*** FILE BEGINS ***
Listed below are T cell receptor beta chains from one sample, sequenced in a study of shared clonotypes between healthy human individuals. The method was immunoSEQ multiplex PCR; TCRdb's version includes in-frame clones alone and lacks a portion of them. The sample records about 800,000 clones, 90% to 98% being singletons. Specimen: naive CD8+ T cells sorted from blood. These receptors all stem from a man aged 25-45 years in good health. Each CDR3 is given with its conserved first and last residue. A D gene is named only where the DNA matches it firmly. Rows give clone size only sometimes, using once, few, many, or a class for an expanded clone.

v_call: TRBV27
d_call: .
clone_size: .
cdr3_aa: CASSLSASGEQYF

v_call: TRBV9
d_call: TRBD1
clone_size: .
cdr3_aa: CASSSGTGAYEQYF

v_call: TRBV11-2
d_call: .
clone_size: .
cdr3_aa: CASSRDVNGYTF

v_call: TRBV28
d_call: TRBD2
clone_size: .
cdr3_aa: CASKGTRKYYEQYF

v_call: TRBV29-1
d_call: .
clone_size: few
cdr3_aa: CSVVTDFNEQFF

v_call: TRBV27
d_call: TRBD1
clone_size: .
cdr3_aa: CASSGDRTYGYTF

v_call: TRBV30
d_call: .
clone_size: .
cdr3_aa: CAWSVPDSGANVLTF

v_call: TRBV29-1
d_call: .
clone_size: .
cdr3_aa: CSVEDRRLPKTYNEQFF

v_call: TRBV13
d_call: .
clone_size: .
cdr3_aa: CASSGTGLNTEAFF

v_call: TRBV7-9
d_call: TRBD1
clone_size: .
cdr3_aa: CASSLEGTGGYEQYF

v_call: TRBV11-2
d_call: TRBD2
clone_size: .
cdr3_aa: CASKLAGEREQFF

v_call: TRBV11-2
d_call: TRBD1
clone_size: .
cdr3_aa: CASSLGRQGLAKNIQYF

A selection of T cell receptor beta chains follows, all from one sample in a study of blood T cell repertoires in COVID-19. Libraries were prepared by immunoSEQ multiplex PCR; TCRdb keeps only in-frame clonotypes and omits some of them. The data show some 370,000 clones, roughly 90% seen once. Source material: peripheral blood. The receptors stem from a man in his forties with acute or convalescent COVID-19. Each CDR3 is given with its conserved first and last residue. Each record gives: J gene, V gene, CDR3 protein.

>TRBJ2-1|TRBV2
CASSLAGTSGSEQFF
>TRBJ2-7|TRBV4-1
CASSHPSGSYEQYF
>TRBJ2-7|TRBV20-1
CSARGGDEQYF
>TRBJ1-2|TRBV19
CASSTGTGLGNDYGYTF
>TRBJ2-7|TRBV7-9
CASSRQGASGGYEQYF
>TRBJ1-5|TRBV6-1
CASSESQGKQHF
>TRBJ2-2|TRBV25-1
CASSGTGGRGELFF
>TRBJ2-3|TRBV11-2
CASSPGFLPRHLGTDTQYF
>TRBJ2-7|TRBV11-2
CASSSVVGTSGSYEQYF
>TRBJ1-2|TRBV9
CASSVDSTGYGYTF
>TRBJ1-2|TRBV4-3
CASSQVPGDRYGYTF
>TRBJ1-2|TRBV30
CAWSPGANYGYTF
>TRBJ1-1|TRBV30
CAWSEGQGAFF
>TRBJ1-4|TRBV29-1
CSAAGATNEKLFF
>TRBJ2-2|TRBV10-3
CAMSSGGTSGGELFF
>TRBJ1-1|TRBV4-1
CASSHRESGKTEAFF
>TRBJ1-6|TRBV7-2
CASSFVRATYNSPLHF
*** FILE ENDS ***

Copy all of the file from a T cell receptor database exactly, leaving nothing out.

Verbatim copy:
Listed below are T cell receptor beta chains from one sample, sequenced in a study of shared clonotypes between healthy human individuals. The method was immunoSEQ multiplex PCR; TCRdb's version includes in-frame clones alone and lacks a portion of them. The sample records about 800,000 clones, 90% to 98% being singletons. Specimen: naive CD8+ T cells sorted from blood. These receptors all stem from a man aged 25-45 years in good health. Each CDR3 is given with its conserved first and last residue. A D gene is named only where the DNA matches it firmly. Rows give clone size only sometimes, using once, few, many, or a class for an expanded clone.

v_call: TRBV27
d_call: .
clone_size: .
cdr3_aa: CASSLSASGEQYF

v_call: TRBV9
d_call: TRBD1
clone_size: .
cdr3_aa: CASSSGTGAYEQYF

v_call: TRBV11-2
d_call: .
clone_size: .
cdr3_aa: CASSRDVNGYTF

v_call: TRBV28
d_call: TRBD2
clone_size: .
cdr3_aa: CASKGTRKYYEQYF

v_call: TRBV29-1
d_call: .
clone_size: few
cdr3_aa: CSVVTDFNEQFF

v_call: TRBV27
d_call: TRBD1
clone_size: .
cdr3_aa: CASSGDRTYGYTF

v_call: TRBV30
d_call: .
clone_size: .
cdr3_aa: CAWSVPDSGANVLTF

v_call: TRBV29-1
d_call: .
clone_size: .
cdr3_aa: CSVEDRRLPKTYNEQFF

v_call: TRBV13
d_call: .
clone_size: .
cdr3_aa: CASSGTGLNTEAFF

v_call: TRBV7-9
d_call: TRBD1
clone_size: .
cdr3_aa: CASSLEGTGGYEQYF

v_call: TRBV11-2
d_call: TRBD2
clone_size: .
cdr3_aa: CASKLAGEREQFF

v_call: TRBV11-2
d_call: TRBD1
clone_size: .
cdr3_aa: CASSLGRQGLAKNIQYF

A selection of T cell receptor beta chains follows, all from one sample in a study of blood T cell repertoires in COVID-19. Libraries were prepared by immunoSEQ multiplex PCR; TCRdb keeps only in-frame clonotypes and omits some of them. The data show some 370,000 clones, roughly 90% seen once. Source material: peripheral blood. The receptors stem from a man in his forties with acute or convalescent COVID-19. Each CDR3 is given with its conserved first and last residue. Each record gives: J gene, V gene, CDR3 protein.

>TRBJ2-1|TRBV2
CASSLAGTSGSEQFF
>TRBJ2-7|TRBV4-1
CASSHPSGSYEQYF
>TRBJ2-7|TRBV20-1
CSARGGDEQYF
>TRBJ1-2|TRBV19
CASSTGTGLGNDYGYTF
>TRBJ2-7|TRBV7-9
CASSRQGASGGYEQYF
>TRBJ1-5|TRBV6-1
CASSESQGKQHF
>TRBJ2-2|TRBV25-1
CASSGTGGRGELFF
>TRBJ2-3|TRBV11-2
CASSPGFLPRHLGTDTQYF
>TRBJ2-7|TRBV11-2
CASSSVVGTSGSYEQYF
>TRBJ1-2|TRBV9
CASSVDSTGYGYTF
>TRBJ1-2|TRBV4-3
CASSQVPGDRYGYTF
>TRBJ1-2|TRBV30
CAWSPGANYGYTF
>TRBJ1-1|TRBV30
CAWSEGQGAFF
>TRBJ1-4|TRBV29-1
CSAAGATNEKLFF
>TRBJ2-2|TRBV10-3
CAMSSGGTSGGELFF
>TRBJ1-1|TRBV4-1
CASSHRESGKTEAFF
>TRBJ1-6|TRBV7-2
CASSFVRATYNSPLHF